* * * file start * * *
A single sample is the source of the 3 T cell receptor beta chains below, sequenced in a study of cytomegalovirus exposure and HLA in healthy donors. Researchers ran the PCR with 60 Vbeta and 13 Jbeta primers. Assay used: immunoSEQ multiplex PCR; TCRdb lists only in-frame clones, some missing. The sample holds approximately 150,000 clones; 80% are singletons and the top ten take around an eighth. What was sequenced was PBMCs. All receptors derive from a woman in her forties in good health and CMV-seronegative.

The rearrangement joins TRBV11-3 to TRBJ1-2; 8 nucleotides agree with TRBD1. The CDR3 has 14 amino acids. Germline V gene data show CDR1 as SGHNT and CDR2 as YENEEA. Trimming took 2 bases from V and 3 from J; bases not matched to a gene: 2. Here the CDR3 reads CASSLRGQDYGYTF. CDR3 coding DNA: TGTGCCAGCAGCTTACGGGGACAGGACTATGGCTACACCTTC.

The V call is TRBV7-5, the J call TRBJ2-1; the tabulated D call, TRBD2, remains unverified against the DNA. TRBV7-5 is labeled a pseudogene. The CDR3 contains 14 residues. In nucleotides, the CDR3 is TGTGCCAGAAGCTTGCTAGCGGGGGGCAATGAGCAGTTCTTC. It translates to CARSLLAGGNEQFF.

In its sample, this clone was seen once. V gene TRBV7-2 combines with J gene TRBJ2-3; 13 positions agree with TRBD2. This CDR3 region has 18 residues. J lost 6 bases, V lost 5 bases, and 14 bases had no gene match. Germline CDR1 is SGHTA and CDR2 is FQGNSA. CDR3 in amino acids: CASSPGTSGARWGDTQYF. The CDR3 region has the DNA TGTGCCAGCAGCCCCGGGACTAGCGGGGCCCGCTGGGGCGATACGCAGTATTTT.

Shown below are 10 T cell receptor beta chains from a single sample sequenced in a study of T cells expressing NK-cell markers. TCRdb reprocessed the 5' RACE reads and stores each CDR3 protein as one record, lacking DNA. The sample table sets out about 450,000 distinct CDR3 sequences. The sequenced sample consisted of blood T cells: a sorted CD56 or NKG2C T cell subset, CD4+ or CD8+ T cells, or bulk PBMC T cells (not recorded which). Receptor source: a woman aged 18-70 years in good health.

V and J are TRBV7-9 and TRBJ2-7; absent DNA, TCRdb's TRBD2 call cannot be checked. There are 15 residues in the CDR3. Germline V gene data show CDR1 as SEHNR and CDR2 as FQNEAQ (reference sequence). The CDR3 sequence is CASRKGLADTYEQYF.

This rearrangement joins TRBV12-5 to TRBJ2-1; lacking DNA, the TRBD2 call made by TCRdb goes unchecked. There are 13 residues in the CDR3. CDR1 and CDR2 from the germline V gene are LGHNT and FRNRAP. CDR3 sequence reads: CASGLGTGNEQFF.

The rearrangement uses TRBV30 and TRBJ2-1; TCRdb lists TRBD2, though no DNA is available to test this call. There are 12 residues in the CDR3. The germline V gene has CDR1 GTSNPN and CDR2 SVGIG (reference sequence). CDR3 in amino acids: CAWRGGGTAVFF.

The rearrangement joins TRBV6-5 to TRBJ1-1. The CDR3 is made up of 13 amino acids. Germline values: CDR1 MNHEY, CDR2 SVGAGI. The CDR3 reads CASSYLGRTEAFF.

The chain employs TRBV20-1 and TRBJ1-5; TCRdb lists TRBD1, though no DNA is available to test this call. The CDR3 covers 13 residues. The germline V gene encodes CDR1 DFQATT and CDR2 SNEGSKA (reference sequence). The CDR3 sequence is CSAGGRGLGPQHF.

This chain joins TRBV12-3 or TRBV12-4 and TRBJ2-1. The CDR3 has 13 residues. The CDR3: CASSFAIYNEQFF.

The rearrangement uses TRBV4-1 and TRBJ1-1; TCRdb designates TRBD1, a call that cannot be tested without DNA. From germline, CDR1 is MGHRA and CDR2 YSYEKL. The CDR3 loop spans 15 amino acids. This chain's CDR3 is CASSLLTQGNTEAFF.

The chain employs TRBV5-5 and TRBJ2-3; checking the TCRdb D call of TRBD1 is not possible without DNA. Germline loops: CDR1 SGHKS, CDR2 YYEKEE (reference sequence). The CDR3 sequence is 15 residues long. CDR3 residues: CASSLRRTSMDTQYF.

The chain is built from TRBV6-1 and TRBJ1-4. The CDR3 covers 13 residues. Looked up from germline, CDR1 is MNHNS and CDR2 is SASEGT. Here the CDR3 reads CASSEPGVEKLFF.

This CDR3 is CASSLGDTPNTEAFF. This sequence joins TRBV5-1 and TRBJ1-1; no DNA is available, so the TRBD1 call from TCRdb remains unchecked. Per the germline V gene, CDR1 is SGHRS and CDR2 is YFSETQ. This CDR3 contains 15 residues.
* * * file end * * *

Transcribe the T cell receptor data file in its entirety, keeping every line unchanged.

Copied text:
A single sample is the source of the 3 T cell receptor beta chains below, sequenced in a study of cytomegalovirus exposure and HLA in healthy donors. Researchers ran the PCR with 60 Vbeta and 13 Jbeta primers. Assay used: immunoSEQ multiplex PCR; TCRdb lists only in-frame clones, some missing. The sample holds approximately 150,000 clones; 80% are singletons and the top ten take around an eighth. What was sequenced was PBMCs. All receptors derive from a woman in her forties in good health and CMV-seronegative.

The rearrangement joins TRBV11-3 to TRBJ1-2; 8 nucleotides agree with TRBD1. The CDR3 has 14 amino acids. Germline V gene data show CDR1 as SGHNT and CDR2 as YENEEA. Trimming took 2 bases from V and 3 from J; bases not matched to a gene: 2. Here the CDR3 reads CASSLRGQDYGYTF. CDR3 coding DNA: TGTGCCAGCAGCTTACGGGGACAGGACTATGGCTACACCTTC.

The V call is TRBV7-5, the J call TRBJ2-1; the tabulated D call, TRBD2, remains unverified against the DNA. TRBV7-5 is labeled a pseudogene. The CDR3 contains 14 residues. In nucleotides, the CDR3 is TGTGCCAGAAGCTTGCTAGCGGGGGGCAATGAGCAGTTCTTC. It translates to CARSLLAGGNEQFF.

In its sample, this clone was seen once. V gene TRBV7-2 combines with J gene TRBJ2-3; 13 positions agree with TRBD2. This CDR3 region has 18 residues. J lost 6 bases, V lost 5 bases, and 14 bases had no gene match. Germline CDR1 is SGHTA and CDR2 is FQGNSA. CDR3 in amino acids: CASSPGTSGARWGDTQYF. The CDR3 region has the DNA TGTGCCAGCAGCCCCGGGACTAGCGGGGCCCGCTGGGGCGATACGCAGTATTTT.

Shown below are 10 T cell receptor beta chains from a single sample sequenced in a study of T cells expressing NK-cell markers. TCRdb reprocessed the 5' RACE reads and stores each CDR3 protein as one record, lacking DNA. The sample table sets out about 450,000 distinct CDR3 sequences. The sequenced sample consisted of blood T cells: a sorted CD56 or NKG2C T cell subset, CD4+ or CD8+ T cells, or bulk PBMC T cells (not recorded which). Receptor source: a woman aged 18-70 years in good health.

V and J are TRBV7-9 and TRBJ2-7; absent DNA, TCRdb's TRBD2 call cannot be checked. There are 15 residues in the CDR3. Germline V gene data show CDR1 as SEHNR and CDR2 as FQNEAQ (reference sequence). The CDR3 sequence is CASRKGLADTYEQYF.

This rearrangement joins TRBV12-5 to TRBJ2-1; lacking DNA, the TRBD2 call made by TCRdb goes unchecked. There are 13 residues in the CDR3. CDR1 and CDR2 from the germline V gene are LGHNT and FRNRAP. CDR3 sequence reads: CASGLGTGNEQFF.

The rearrangement uses TRBV30 and TRBJ2-1; TCRdb lists TRBD2, though no DNA is available to test this call. There are 12 residues in the CDR3. The germline V gene has CDR1 GTSNPN and CDR2 SVGIG (reference sequence). CDR3 in amino acids: CAWRGGGTAVFF.

The rearrangement joins TRBV6-5 to TRBJ1-1. The CDR3 is made up of 13 amino acids. Germline values: CDR1 MNHEY, CDR2 SVGAGI. The CDR3 reads CASSYLGRTEAFF.

The chain employs TRBV20-1 and TRBJ1-5; TCRdb lists TRBD1, though no DNA is available to test this call. The CDR3 covers 13 residues. The germline V gene encodes CDR1 DFQATT and CDR2 SNEGSKA (reference sequence). The CDR3 sequence is CSAGGRGLGPQHF.

This chain joins TRBV12-3 or TRBV12-4 and TRBJ2-1. The CDR3 has 13 residues. The CDR3: CASSFAIYNEQFF.

The rearrangement uses TRBV4-1 and TRBJ1-1; TCRdb designates TRBD1, a call that cannot be tested without DNA. From germline, CDR1 is MGHRA and CDR2 YSYEKL. The CDR3 loop spans 15 amino acids. This chain's CDR3 is CASSLLTQGNTEAFF.

The chain employs TRBV5-5 and TRBJ2-3; checking the TCRdb D call of TRBD1 is not possible without DNA. Germline loops: CDR1 SGHKS, CDR2 YYEKEE (reference sequence). The CDR3 sequence is 15 residues long. CDR3 residues: CASSLRRTSMDTQYF.

The chain is built from TRBV6-1 and TRBJ1-4. The CDR3 covers 13 residues. Looked up from germline, CDR1 is MNHNS and CDR2 is SASEGT. Here the CDR3 reads CASSEPGVEKLFF.

This CDR3 is CASSLGDTPNTEAFF. This sequence joins TRBV5-1 and TRBJ1-1; no DNA is available, so the TRBD1 call from TCRdb remains unchecked. Per the germline V gene, CDR1 is SGHRS and CDR2 is YFSETQ. This CDR3 contains 15 residues.